The Army sentry on the checkpoint, Fusilier Grundy, heard and then saw the approaching vehicle bomb and raised the alarm. Most of the occupants of the checkpoint took cover. Fusilier Grundy, correctly assuming this was a threat to his life and those of his team, opened fire in an attempt to disable the vehicle bomb. at 0205hrs the device was exploded next to the concrete sanger containing Grundy, killing him and throwing the ten ton protective sanger into the air. The remaining soldiers survived in a shelter, built to protect them if a vehicle bomb was delivered by road.  The replacement to this checkpoint was removed when the Good Friday Agreement came into effect.
I duly wrote up a technical report to the teams I supported (I was on mainland UK at the time), and highlighted that this innovative technique had never been used before.
Or so I thought...  But this is "Standingwellback" ain't it, where I delve back in history. So check this out:
On 31 October 1943 the Germans were holding and guarding a railway bridge on the Ubort River in the Ukraine, West of Kiev. A Soviet partisan group led by an NKVD Major called Grabchak decided to use an "innovative" method to attack the strongly defended, strategic bridge. The area around the bridge was heavily mined, enclosed with barbed wire, there were several machine gun posts and a large garrison protecting it with mortars and other heavy weapons.
Twice a week the local German commandant travelled down the line to inspect the defences at the bridge from his base a few miles away. He invariably travelled to the bridge by a "special section car", a small vehicle that was mounted on the railway line rails and used by railway officials for inspecting the line. As far as I can work out this was pretty much a road car fitted with railway wheels. Grabchack and his partsians, over a two week period, made a "replica" section car. The base of the vehicle was fitted with five large aircraft bombs. The fuzing arrangement was simple and ingenious. They knew the height of the cross bracings on the bridge. They fastened a long pole, upright between the bombs. Towards the base of the pole was a pivot point and at the base, a length of wire leading to the pin of a grenade fuze connected to the main charge explosively. So the concept was that the "section car" would be sent down the railway, and as it started to cross the bridge, the pole would hit the cross braces of the bridge, pulling the pin from the grenade fuze.   To add to the effect of the "expected" section car, two dummies were made, dressed in German uniforms, one an officer, the other a driver, and sat as realistically as possible in the car.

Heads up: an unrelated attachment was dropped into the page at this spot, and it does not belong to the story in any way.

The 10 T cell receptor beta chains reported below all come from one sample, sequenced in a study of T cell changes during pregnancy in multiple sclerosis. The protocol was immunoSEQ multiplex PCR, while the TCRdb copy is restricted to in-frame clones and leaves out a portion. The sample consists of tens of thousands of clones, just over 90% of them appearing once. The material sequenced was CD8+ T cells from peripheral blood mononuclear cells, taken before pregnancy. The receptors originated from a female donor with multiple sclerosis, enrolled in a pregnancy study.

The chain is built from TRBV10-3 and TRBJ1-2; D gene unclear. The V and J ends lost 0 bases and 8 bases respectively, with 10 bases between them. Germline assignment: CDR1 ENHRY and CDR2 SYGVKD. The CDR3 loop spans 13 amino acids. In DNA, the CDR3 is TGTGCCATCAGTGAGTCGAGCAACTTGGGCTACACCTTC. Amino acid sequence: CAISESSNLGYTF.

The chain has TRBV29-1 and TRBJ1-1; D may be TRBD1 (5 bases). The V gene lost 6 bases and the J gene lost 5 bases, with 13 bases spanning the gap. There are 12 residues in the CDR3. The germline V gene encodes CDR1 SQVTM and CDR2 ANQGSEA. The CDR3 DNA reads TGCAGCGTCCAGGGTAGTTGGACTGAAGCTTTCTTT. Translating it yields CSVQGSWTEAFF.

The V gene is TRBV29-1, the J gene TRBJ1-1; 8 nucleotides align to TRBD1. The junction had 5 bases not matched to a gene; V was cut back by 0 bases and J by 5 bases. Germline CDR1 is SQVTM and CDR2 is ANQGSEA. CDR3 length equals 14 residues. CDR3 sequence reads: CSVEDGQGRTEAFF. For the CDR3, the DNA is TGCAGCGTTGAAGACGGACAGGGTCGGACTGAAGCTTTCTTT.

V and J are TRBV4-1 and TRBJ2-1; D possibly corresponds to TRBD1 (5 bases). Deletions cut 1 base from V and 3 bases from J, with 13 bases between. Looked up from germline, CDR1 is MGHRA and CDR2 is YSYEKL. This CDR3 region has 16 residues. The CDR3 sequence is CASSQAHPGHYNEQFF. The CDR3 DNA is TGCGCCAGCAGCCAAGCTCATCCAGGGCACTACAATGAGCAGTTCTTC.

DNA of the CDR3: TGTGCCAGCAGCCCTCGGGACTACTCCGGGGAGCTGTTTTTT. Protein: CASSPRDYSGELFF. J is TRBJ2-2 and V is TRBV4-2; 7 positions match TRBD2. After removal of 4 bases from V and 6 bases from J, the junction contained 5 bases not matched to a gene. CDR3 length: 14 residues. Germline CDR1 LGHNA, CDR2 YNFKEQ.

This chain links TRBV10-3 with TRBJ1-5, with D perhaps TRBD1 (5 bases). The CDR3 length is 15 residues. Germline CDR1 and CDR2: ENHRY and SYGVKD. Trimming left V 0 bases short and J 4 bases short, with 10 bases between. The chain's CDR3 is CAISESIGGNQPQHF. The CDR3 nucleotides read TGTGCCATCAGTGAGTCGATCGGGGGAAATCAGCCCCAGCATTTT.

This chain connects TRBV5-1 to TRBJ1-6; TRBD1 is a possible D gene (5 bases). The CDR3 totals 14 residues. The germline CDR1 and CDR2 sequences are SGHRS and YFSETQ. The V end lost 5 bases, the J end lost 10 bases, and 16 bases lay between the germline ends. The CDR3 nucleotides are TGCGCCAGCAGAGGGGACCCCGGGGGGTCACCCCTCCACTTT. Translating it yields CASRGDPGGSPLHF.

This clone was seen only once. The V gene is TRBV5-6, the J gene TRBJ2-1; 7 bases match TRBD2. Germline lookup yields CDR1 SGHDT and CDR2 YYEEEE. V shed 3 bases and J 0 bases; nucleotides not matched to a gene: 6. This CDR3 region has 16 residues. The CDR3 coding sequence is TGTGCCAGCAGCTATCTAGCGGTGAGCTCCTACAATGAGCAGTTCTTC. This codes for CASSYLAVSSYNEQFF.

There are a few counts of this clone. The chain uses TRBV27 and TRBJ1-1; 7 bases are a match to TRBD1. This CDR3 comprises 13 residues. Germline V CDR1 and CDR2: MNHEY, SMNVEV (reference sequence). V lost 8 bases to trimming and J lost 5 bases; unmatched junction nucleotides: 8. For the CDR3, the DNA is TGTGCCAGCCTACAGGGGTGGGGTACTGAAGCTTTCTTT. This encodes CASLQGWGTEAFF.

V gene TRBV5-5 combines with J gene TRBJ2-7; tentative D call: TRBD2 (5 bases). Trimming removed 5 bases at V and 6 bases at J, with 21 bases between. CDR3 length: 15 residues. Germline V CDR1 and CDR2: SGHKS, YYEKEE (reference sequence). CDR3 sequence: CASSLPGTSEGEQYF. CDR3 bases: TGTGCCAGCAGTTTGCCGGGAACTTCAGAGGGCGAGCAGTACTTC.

At 4pm, on 31 October 1943 the car was carefully placed on the rails about 1km from the bridge, just out of sight, near the village of Tepenitsa. It trundled down the line towards the bridge, and seeing it coming a guard opened a barrier and let it enter onto the actual bridge itself, presumably saluting smartly as it passed by. There, the device exploded, damaging the bridge severely.  Interestingly the German forces put out some propaganda that the device was a suicide bomb, driven all the way to the bridge on rails from Moscow, by "fanatical red kamikazes". Apparently several more of these railway delivered IEDs were constructed and used but I can find no records, which given it was 1943 and the middle of a war full of sabotage operations is not surprising.
I have written a previous piece about trains loaded with explosives in Mexico in 1912, "loco-locos", here
So, the analysis of these incidents suggests the following:
1. There are several instances, historically, of trains or vehicles on train lines being the delivery method of getting explosives to targets. A variety of switching methods is possible. The technique can cause significant surprise, and such vehicles can carry sufficient explosives to overwhelm hardened targets.
2. Apparent innovation isn't always new. Especially on standingwellback.
3. Border crossings are tricky, whichever way you look at it.